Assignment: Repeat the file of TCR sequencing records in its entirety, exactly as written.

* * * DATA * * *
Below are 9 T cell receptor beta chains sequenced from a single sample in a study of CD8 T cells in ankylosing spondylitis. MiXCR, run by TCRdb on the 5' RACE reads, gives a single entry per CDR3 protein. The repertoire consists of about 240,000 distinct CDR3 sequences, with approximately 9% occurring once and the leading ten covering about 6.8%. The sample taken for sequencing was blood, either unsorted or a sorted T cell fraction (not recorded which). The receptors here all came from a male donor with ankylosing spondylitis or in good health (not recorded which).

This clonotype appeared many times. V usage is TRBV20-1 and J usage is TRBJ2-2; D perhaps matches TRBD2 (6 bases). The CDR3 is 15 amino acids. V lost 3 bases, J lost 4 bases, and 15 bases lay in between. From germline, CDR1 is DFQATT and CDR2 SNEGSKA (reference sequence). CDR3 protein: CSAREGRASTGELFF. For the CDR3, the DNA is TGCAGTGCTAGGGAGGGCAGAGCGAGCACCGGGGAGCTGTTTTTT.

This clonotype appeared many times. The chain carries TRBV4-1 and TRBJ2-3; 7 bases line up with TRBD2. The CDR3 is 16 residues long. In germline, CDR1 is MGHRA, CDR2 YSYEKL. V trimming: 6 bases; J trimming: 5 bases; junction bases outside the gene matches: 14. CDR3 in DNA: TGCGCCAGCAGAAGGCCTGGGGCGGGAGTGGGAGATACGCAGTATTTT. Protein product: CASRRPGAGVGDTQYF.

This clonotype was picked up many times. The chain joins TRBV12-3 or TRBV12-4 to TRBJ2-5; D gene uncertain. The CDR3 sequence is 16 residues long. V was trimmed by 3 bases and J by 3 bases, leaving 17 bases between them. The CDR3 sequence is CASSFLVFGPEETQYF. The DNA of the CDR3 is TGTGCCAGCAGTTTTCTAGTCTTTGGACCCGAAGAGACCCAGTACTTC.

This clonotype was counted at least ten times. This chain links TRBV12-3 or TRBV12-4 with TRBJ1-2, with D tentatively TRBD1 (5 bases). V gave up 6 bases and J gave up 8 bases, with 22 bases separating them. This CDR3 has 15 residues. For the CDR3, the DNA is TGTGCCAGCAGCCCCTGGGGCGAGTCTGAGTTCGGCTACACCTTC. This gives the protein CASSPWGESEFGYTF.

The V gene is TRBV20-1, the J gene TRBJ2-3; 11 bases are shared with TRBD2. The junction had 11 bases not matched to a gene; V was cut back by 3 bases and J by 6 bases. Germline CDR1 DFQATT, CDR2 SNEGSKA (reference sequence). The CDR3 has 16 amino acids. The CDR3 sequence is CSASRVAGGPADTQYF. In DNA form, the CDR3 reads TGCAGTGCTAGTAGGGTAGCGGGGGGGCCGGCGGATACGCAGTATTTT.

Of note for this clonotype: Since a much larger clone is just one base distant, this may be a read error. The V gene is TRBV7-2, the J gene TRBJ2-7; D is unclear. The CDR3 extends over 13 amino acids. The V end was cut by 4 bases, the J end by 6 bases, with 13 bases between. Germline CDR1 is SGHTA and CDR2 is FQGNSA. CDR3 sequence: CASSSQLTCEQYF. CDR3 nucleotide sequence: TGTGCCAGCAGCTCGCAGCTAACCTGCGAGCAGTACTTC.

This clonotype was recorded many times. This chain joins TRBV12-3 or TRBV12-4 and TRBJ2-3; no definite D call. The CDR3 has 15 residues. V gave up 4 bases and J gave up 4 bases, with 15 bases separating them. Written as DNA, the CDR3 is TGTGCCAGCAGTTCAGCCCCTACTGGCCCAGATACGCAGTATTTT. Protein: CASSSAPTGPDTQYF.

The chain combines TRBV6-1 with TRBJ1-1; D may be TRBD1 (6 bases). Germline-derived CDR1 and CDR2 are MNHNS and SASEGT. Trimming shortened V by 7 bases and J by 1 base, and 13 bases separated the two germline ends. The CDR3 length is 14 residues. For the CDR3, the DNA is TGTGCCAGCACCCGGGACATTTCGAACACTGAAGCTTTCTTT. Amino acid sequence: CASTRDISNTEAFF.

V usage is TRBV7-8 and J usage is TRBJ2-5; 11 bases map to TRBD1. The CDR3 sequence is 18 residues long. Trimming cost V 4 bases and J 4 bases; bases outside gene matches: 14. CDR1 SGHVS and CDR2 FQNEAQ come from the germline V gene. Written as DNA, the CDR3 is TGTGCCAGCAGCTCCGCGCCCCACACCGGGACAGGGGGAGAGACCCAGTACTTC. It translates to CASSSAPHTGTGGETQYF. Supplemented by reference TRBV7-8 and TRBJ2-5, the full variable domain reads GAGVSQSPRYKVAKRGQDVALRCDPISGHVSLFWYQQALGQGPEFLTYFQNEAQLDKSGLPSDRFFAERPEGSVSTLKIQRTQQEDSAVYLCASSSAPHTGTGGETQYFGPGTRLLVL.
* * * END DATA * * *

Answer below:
Below are 9 T cell receptor beta chains sequenced from a single sample in a study of CD8 T cells in ankylosing spondylitis. MiXCR, run by TCRdb on the 5' RACE reads, gives a single entry per CDR3 protein. The repertoire consists of about 240,000 distinct CDR3 sequences, with approximately 9% occurring once and the leading ten covering about 6.8%. The sample taken for sequencing was blood, either unsorted or a sorted T cell fraction (not recorded which). The receptors here all came from a male donor with ankylosing spondylitis or in good health (not recorded which).

This clonotype appeared many times. V usage is TRBV20-1 and J usage is TRBJ2-2; D perhaps matches TRBD2 (6 bases). The CDR3 is 15 amino acids. V lost 3 bases, J lost 4 bases, and 15 bases lay in between. From germline, CDR1 is DFQATT and CDR2 SNEGSKA (reference sequence). CDR3 protein: CSAREGRASTGELFF. For the CDR3, the DNA is TGCAGTGCTAGGGAGGGCAGAGCGAGCACCGGGGAGCTGTTTTTT.

This clonotype appeared many times. The chain carries TRBV4-1 and TRBJ2-3; 7 bases line up with TRBD2. The CDR3 is 16 residues long. In germline, CDR1 is MGHRA, CDR2 YSYEKL. V trimming: 6 bases; J trimming: 5 bases; junction bases outside the gene matches: 14. CDR3 in DNA: TGCGCCAGCAGAAGGCCTGGGGCGGGAGTGGGAGATACGCAGTATTTT. Protein product: CASRRPGAGVGDTQYF.

This clonotype was picked up many times. The chain joins TRBV12-3 or TRBV12-4 to TRBJ2-5; D gene uncertain. The CDR3 sequence is 16 residues long. V was trimmed by 3 bases and J by 3 bases, leaving 17 bases between them. The CDR3 sequence is CASSFLVFGPEETQYF. The DNA of the CDR3 is TGTGCCAGCAGTTTTCTAGTCTTTGGACCCGAAGAGACCCAGTACTTC.

This clonotype was counted at least ten times. This chain links TRBV12-3 or TRBV12-4 with TRBJ1-2, with D tentatively TRBD1 (5 bases). V gave up 6 bases and J gave up 8 bases, with 22 bases separating them. This CDR3 has 15 residues. For the CDR3, the DNA is TGTGCCAGCAGCCCCTGGGGCGAGTCTGAGTTCGGCTACACCTTC. This gives the protein CASSPWGESEFGYTF.

The V gene is TRBV20-1, the J gene TRBJ2-3; 11 bases are shared with TRBD2. The junction had 11 bases not matched to a gene; V was cut back by 3 bases and J by 6 bases. Germline CDR1 DFQATT, CDR2 SNEGSKA (reference sequence). The CDR3 has 16 amino acids. The CDR3 sequence is CSASRVAGGPADTQYF. In DNA form, the CDR3 reads TGCAGTGCTAGTAGGGTAGCGGGGGGGCCGGCGGATACGCAGTATTTT.

Of note for this clonotype: Since a much larger clone is just one base distant, this may be a read error. The V gene is TRBV7-2, the J gene TRBJ2-7; D is unclear. The CDR3 extends over 13 amino acids. The V end was cut by 4 bases, the J end by 6 bases, with 13 bases between. Germline CDR1 is SGHTA and CDR2 is FQGNSA. CDR3 sequence: CASSSQLTCEQYF. CDR3 nucleotide sequence: TGTGCCAGCAGCTCGCAGCTAACCTGCGAGCAGTACTTC.

This clonotype was recorded many times. This chain joins TRBV12-3 or TRBV12-4 and TRBJ2-3; no definite D call. The CDR3 has 15 residues. V gave up 4 bases and J gave up 4 bases, with 15 bases separating them. Written as DNA, the CDR3 is TGTGCCAGCAGTTCAGCCCCTACTGGCCCAGATACGCAGTATTTT. Protein: CASSSAPTGPDTQYF.

The chain combines TRBV6-1 with TRBJ1-1; D may be TRBD1 (6 bases). Germline-derived CDR1 and CDR2 are MNHNS and SASEGT. Trimming shortened V by 7 bases and J by 1 base, and 13 bases separated the two germline ends. The CDR3 length is 14 residues. For the CDR3, the DNA is TGTGCCAGCACCCGGGACATTTCGAACACTGAAGCTTTCTTT. Amino acid sequence: CASTRDISNTEAFF.

V usage is TRBV7-8 and J usage is TRBJ2-5; 11 bases map to TRBD1. The CDR3 sequence is 18 residues long. Trimming cost V 4 bases and J 4 bases; bases outside gene matches: 14. CDR1 SGHVS and CDR2 FQNEAQ come from the germline V gene. Written as DNA, the CDR3 is TGTGCCAGCAGCTCCGCGCCCCACACCGGGACAGGGGGAGAGACCCAGTACTTC. It translates to CASSSAPHTGTGGETQYF. Supplemented by reference TRBV7-8 and TRBJ2-5, the full variable domain reads GAGVSQSPRYKVAKRGQDVALRCDPISGHVSLFWYQQALGQGPEFLTYFQNEAQLDKSGLPSDRFFAERPEGSVSTLKIQRTQQEDSAVYLCASSSAPHTGTGGETQYFGPGTRLLVL.